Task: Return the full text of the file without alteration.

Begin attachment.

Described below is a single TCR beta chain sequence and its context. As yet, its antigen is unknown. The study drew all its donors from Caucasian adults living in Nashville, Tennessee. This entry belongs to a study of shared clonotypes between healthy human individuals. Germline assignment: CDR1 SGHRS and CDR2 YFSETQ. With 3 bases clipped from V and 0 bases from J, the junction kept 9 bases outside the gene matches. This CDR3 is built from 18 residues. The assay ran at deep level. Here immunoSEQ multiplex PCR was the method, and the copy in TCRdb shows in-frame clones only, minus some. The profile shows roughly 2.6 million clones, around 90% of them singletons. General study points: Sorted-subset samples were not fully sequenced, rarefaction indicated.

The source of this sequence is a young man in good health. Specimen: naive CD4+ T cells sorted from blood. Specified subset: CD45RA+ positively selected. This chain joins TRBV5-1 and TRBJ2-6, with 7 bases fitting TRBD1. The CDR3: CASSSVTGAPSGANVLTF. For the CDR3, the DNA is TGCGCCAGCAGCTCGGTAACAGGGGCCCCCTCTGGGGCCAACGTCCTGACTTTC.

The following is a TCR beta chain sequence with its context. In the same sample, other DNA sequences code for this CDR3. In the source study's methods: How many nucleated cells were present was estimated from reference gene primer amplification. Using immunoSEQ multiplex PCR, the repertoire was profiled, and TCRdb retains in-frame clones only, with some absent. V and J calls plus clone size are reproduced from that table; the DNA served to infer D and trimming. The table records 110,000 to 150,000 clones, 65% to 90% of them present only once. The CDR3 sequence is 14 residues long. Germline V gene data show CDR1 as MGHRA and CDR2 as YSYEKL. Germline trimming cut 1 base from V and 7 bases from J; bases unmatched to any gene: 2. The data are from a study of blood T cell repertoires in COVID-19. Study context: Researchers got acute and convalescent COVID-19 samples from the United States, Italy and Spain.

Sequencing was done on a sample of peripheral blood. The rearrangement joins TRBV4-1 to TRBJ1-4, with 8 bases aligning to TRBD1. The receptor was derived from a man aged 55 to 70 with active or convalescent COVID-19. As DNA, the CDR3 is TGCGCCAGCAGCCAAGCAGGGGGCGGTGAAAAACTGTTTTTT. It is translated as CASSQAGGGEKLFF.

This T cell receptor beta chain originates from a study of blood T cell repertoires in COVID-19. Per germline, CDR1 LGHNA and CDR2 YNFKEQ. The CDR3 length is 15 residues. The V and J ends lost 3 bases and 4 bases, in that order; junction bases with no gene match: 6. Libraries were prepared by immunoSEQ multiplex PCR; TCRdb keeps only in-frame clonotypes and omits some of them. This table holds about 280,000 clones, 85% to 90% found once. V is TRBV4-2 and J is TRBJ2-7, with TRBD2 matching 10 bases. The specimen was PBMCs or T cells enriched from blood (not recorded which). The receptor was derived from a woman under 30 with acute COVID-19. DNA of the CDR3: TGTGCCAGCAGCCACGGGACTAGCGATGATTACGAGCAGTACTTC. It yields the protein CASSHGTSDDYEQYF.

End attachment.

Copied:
Described below is a single TCR beta chain sequence and its context. As yet, its antigen is unknown. The study drew all its donors from Caucasian adults living in Nashville, Tennessee. This entry belongs to a study of shared clonotypes between healthy human individuals. Germline assignment: CDR1 SGHRS and CDR2 YFSETQ. With 3 bases clipped from V and 0 bases from J, the junction kept 9 bases outside the gene matches. This CDR3 is built from 18 residues. The assay ran at deep level. Here immunoSEQ multiplex PCR was the method, and the copy in TCRdb shows in-frame clones only, minus some. The profile shows roughly 2.6 million clones, around 90% of them singletons. General study points: Sorted-subset samples were not fully sequenced, rarefaction indicated.

The source of this sequence is a young man in good health. Specimen: naive CD4+ T cells sorted from blood. Specified subset: CD45RA+ positively selected. This chain joins TRBV5-1 and TRBJ2-6, with 7 bases fitting TRBD1. The CDR3: CASSSVTGAPSGANVLTF. For the CDR3, the DNA is TGCGCCAGCAGCTCGGTAACAGGGGCCCCCTCTGGGGCCAACGTCCTGACTTTC.

The following is a TCR beta chain sequence with its context. In the same sample, other DNA sequences code for this CDR3. In the source study's methods: How many nucleated cells were present was estimated from reference gene primer amplification. Using immunoSEQ multiplex PCR, the repertoire was profiled, and TCRdb retains in-frame clones only, with some absent. V and J calls plus clone size are reproduced from that table; the DNA served to infer D and trimming. The table records 110,000 to 150,000 clones, 65% to 90% of them present only once. The CDR3 sequence is 14 residues long. Germline V gene data show CDR1 as MGHRA and CDR2 as YSYEKL. Germline trimming cut 1 base from V and 7 bases from J; bases unmatched to any gene: 2. The data are from a study of blood T cell repertoires in COVID-19. Study context: Researchers got acute and convalescent COVID-19 samples from the United States, Italy and Spain.

Sequencing was done on a sample of peripheral blood. The rearrangement joins TRBV4-1 to TRBJ1-4, with 8 bases aligning to TRBD1. The receptor was derived from a man aged 55 to 70 with active or convalescent COVID-19. As DNA, the CDR3 is TGCGCCAGCAGCCAAGCAGGGGGCGGTGAAAAACTGTTTTTT. It is translated as CASSQAGGGEKLFF.

This T cell receptor beta chain originates from a study of blood T cell repertoires in COVID-19. Per germline, CDR1 LGHNA and CDR2 YNFKEQ. The CDR3 length is 15 residues. The V and J ends lost 3 bases and 4 bases, in that order; junction bases with no gene match: 6. Libraries were prepared by immunoSEQ multiplex PCR; TCRdb keeps only in-frame clonotypes and omits some of them. This table holds about 280,000 clones, 85% to 90% found once. V is TRBV4-2 and J is TRBJ2-7, with TRBD2 matching 10 bases. The specimen was PBMCs or T cells enriched from blood (not recorded which). The receptor was derived from a woman under 30 with acute COVID-19. DNA of the CDR3: TGTGCCAGCAGCCACGGGACTAGCGATGATTACGAGCAGTACTTC. It yields the protein CASSHGTSDDYEQYF.